Here are some ways to make sure your friendships remain healthy and
supportive:

- Go easy. Don't overwhelm friends with phone calls or e-mails. Communication can be brief — five minutes on the phone or several sentences in an e-mail. Find out how late or early you can call, and respect those boundaries. Do have a plan for crisis situations, when you may need to
temporarily set aside such restrictions.

- Be aware of how others perceive you. Ask a friend for an honest evaluation of how you come across to others. Take note of any areas for improvement and work on them.

- Don't compete. Don't let a friendship turn into a hidden battle over who makes the most money, has the best clothes or the coolest car. Don't fight over other friends. This will only turn friendships into unhealthy rivalries.

- Adopt a healthy, realistic self-image. Both vanity and constant self-criticism can be turnoffs to potential friends.

- Resolve to improve yourself. Cultivating your own honesty, generosity and humility will enhance your self-esteem and make you a more compassionate and appealing friend.

- Avoid relentless complaining. Nonstop complaining is tiresome and draining on friendships. Talk to your friends about how you can change the parts of your life that you're unhappy about.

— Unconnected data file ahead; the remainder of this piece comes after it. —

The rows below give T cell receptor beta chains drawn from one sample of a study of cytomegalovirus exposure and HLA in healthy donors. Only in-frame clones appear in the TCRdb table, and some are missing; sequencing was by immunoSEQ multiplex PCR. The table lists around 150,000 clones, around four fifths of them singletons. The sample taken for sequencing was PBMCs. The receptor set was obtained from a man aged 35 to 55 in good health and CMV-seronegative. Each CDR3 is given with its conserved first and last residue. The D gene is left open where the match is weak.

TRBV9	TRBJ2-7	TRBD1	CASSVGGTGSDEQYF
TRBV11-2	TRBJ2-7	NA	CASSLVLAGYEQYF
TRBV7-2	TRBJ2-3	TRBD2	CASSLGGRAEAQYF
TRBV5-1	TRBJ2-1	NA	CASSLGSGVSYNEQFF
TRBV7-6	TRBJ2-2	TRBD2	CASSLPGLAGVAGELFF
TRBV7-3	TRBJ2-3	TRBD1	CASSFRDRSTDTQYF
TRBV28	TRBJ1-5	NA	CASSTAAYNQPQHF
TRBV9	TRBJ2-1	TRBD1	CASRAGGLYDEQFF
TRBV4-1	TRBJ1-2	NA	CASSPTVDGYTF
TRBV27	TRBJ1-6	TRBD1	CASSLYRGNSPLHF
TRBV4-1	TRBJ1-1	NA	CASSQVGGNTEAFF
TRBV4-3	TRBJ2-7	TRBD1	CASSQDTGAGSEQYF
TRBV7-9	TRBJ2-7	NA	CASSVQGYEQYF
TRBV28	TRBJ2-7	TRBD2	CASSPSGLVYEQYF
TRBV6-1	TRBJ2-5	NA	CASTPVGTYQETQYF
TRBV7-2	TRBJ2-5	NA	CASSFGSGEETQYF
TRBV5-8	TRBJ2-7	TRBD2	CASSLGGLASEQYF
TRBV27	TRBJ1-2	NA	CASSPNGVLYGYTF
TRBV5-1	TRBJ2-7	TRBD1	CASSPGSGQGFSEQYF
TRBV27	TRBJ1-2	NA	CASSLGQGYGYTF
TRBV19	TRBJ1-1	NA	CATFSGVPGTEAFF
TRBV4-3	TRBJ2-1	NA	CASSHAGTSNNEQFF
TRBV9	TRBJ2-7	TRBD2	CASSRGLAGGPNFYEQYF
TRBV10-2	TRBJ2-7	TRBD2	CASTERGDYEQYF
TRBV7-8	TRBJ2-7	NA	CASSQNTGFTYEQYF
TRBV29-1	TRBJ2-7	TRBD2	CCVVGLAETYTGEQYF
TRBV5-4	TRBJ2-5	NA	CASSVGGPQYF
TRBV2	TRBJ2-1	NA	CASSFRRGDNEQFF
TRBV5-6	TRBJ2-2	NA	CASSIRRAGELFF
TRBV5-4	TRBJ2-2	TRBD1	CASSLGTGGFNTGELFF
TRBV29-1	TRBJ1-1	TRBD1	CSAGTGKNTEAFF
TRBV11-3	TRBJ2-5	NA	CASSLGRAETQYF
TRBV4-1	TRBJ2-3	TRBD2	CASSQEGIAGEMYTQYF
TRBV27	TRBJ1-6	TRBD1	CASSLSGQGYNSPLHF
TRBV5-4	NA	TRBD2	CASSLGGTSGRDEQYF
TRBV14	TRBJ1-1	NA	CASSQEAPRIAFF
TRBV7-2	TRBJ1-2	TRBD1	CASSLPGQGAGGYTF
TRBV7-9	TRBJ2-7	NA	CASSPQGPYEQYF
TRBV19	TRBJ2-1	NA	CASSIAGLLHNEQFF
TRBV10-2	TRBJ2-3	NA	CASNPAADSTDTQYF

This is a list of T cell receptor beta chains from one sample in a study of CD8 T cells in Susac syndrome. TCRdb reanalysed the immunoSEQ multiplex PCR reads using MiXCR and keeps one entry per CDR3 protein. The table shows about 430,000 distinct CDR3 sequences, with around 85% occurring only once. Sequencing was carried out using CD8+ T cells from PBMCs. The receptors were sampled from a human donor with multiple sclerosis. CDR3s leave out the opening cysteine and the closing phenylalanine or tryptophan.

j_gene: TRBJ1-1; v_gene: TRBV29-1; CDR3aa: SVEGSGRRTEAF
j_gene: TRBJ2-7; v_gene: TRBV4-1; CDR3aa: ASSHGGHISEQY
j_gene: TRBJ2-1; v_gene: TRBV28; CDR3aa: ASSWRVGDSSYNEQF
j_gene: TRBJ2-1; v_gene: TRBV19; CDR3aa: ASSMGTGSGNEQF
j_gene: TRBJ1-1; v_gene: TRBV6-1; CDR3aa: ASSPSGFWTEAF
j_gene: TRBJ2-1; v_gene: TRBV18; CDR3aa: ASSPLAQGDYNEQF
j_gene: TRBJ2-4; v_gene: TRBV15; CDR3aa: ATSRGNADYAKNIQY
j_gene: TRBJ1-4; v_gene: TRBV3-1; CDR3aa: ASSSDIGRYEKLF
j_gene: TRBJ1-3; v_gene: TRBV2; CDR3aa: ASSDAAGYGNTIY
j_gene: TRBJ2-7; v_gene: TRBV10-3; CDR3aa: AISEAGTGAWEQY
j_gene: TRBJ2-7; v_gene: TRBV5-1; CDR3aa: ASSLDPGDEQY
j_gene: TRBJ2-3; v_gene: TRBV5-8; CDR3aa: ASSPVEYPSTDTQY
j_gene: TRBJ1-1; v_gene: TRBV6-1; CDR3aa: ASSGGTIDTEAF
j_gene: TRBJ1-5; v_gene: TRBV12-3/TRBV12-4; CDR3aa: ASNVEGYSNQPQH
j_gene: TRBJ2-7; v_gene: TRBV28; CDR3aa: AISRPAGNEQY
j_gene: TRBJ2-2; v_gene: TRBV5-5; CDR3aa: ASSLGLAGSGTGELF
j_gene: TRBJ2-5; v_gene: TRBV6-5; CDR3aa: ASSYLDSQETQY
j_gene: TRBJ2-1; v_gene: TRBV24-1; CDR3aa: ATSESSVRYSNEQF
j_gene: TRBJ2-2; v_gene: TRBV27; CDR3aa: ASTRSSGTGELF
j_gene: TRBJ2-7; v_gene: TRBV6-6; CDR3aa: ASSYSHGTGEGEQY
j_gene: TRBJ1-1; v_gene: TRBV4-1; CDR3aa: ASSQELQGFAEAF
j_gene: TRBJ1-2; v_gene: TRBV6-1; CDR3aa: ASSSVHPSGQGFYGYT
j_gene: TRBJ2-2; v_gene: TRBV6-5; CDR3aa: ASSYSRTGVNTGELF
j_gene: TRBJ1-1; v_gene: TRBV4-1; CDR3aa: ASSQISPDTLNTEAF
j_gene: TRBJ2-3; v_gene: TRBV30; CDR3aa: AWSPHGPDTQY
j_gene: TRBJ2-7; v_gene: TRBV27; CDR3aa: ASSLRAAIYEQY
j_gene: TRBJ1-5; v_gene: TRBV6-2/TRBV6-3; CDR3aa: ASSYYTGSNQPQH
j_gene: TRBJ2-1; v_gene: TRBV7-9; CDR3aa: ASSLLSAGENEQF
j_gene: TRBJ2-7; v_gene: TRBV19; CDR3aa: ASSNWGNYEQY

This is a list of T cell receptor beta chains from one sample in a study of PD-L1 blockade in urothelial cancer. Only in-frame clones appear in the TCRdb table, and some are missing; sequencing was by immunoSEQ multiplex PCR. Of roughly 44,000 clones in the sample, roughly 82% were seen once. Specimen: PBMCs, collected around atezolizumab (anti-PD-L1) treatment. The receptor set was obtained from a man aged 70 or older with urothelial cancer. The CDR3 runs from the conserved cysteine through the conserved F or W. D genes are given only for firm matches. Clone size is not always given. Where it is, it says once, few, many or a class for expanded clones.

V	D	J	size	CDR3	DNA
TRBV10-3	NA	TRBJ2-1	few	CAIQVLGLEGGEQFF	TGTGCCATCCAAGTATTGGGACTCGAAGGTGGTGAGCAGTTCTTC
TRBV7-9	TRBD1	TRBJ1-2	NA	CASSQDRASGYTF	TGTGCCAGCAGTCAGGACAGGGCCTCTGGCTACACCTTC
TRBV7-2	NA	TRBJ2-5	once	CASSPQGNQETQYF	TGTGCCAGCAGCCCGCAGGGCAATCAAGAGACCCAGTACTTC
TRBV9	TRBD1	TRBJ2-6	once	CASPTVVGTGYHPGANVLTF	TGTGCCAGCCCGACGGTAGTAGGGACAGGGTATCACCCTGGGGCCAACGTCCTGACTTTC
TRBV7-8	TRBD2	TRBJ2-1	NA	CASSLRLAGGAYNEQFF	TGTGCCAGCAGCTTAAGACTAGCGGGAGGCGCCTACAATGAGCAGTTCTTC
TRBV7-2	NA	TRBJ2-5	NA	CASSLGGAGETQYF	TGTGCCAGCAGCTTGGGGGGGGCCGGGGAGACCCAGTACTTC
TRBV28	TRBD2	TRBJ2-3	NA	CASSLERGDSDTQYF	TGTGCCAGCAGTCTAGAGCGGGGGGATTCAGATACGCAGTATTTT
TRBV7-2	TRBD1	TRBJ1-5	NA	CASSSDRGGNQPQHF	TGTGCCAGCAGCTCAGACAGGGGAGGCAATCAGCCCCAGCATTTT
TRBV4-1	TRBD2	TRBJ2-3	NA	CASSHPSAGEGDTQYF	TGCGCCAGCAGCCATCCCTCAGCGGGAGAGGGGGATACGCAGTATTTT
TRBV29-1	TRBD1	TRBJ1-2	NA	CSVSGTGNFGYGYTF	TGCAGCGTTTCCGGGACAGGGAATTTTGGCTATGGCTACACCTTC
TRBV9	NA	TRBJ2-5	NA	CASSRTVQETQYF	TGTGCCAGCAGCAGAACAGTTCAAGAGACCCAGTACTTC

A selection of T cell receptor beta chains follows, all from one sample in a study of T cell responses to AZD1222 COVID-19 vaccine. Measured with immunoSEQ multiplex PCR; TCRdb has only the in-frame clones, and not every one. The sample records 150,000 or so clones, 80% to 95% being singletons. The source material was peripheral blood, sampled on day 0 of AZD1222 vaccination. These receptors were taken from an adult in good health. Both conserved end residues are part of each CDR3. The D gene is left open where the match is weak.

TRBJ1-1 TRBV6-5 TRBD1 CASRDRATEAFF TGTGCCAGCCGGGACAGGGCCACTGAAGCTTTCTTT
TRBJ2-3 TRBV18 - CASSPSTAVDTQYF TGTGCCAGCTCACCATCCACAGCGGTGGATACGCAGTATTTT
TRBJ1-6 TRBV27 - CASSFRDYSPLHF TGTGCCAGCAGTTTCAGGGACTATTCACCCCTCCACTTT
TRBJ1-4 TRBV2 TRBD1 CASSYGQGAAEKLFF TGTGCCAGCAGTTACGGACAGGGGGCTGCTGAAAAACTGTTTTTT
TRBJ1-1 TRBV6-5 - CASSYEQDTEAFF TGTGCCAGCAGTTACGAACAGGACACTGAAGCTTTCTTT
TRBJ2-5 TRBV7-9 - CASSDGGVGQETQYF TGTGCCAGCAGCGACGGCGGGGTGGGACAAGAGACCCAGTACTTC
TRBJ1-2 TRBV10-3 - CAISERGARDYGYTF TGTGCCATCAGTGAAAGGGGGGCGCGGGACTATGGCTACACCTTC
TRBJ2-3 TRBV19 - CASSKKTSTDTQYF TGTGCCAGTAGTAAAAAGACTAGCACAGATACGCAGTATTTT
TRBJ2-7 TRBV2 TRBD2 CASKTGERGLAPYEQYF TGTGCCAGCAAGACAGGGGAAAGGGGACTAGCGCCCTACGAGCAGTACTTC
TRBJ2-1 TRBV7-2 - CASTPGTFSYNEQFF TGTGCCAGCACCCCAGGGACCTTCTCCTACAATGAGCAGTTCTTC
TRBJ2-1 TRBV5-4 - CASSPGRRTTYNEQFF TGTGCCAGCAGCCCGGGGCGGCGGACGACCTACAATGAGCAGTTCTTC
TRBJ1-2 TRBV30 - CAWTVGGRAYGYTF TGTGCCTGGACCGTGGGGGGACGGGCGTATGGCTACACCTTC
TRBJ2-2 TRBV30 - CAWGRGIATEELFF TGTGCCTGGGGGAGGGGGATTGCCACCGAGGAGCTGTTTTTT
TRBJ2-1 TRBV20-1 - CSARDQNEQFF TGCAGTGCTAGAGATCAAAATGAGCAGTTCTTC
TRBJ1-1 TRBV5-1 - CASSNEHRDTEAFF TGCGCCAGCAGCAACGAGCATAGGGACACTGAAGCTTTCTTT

- Adopt a positive outlook. Try to find the humor in things. Laughter is infectious and appealing.

- Listen up. Make a point to ask what's going on in the lives of your friends. Don't talk about your own problems all the time. Friendships can't last when you're self-absorbed.

Friendships pay dividends Friendships provide a sense of belonging and comfort. Friendships act as a buffer against life's hardships and help you develop resilience. They offer compassion and acceptance. And friendships can make you feel important and needed by giving you a chance to offer someone else comfort and companionship, too.

Relationships change as you age, but it's never too late to build new friendships or reconnect with old friends. The investment in your friends will pay off in better health and a brighter outlook for years to come.